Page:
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Coronavirus cases on the rise again in the U.S. now that summer has given way to fall

In other coronavirus news: Drug Trump touted does not prevent Covid deaths, Broadway delays reopening and Italy seeing Covid-19 spike again.
A medical worker takes a nasal swab sample from a student to test for Covid-19 at the Brooklyn Health Medical Alliance urgent care pop-up testing site as infection rates spike on Oct. 8, 2020, in New York.Angela Weiss / AFP - Getty Images

The days are getting shorter, the leaves are changing color, and the average number of new Covid-19 cases being reported across the United States is now double what it was in June, the latest figures showed Friday.

The U.S. is logging an average of more than 45,000 new infections per day and it’s trending upward, according to statistics compiled by NBC News.

The worrisome development comes a month after Dr. Anthony Fauci, the nation’s leading expert on infectious diseases, urged the nation to “hunker down” because the number of new coronavirus cases was likely to rise as summer gave way to fall and the flu season started.

And this week, Fauci said he will be celebrating Thanksgiving via Zoom with his three daughters to avoid infection.

“We would love for them to come home for Thanksgiving,” Fauci, who lives in Washington, D.C., said during a webinar. “They have said themselves, ‘Dad, you know you’re a young, vigorous guy, but you’re 79 years old.”

Meanwhile, President Donald Trump declared himself "healed" during a radio interview with Rush Limbaugh, and later the White House announced he would be doing an in-person event Saturdayfrom the Truman balcony, even though it's been just a week since the president was diagnosed with Covid-19.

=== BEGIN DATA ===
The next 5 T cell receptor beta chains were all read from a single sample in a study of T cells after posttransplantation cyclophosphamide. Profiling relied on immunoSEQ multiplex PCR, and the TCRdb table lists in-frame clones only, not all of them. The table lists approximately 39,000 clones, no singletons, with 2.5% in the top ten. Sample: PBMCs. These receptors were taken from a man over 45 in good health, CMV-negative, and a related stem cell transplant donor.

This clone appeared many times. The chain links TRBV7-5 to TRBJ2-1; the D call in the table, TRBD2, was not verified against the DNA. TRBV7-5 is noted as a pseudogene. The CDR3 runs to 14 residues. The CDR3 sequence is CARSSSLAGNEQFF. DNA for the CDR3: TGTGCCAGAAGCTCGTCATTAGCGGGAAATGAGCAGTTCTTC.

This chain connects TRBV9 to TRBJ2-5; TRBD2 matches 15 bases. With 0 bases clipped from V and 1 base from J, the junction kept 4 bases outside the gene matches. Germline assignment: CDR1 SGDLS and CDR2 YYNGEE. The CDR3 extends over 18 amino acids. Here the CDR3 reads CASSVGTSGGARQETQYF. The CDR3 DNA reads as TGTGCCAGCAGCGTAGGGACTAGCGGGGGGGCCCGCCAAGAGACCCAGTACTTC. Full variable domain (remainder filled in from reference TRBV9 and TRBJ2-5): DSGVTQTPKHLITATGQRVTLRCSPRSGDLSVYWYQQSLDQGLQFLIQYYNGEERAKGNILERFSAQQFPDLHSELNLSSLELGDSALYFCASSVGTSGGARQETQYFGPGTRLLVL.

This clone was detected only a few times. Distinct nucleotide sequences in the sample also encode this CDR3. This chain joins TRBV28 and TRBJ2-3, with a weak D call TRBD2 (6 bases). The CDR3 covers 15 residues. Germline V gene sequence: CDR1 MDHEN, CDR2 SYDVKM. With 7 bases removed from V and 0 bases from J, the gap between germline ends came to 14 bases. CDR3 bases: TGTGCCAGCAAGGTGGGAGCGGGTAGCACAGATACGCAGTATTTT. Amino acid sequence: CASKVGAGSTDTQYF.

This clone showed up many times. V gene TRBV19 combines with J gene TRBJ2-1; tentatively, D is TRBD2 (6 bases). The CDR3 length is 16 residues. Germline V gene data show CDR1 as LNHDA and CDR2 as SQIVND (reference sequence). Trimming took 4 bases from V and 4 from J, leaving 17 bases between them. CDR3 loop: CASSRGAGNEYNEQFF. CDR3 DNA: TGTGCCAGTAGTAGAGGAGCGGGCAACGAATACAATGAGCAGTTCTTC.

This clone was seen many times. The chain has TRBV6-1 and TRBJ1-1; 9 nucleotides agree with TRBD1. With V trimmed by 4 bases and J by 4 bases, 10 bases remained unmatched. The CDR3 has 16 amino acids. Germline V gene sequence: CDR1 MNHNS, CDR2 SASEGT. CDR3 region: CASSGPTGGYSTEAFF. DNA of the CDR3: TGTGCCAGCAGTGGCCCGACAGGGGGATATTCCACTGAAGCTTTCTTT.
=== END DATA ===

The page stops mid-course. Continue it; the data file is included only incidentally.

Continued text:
Earlier, a White House spokesman hedged on whether Trump would attend a Saturday campaign rally in Florida.

Trump won't go unless “he’s medically cleared that he will not be able to transmit the virus,” deputy press secretary Brian Morgenstern said Friday on MSNBC.

But later Friday, the Trump campaign announced the president would be heading to Sanford, Florida, on Monday for a campaign rally.

Sanford is where 17-year-old Black teenager Trayvon Martin was killed in 2012 by a neighborhood watchman named George Zimmerman, whose acquittal on murder charges sparked nationwide protests.

More than a dozen other Trump aides and allies have also come down with infections, along with four White House residence staffers. And many of these infections have been tied to a Sept. 26 event Trump held in the Rose Garden to introduce Supreme Court nominee Amy Coney Barrett.

"We had a super spreader event in the White House and it was in a situation where people were crowded together and were not wearing masks," Fauci said Friday in a CBS Radio interview.

Dr. David Shulkin, Trump’s former secretary of Veterans Affairs, said nobody really knows how infectious Trump is because “there hasn’t been enough information out there.”

“The recommendations are that it should be 10 days from the onset of the infection, but you have to know whether someone’s on symptom-relieving medication and whether they have symptoms when they’re off those medications,” Shulkin told MSNBC’s Stephanie Ruhle on Friday. “But Stephanie, I’m more worried, not about the president, but more worried about him putting people at risk at these rallies. We know that these rallies consist of people who don’t social distance, who don’t wear masks.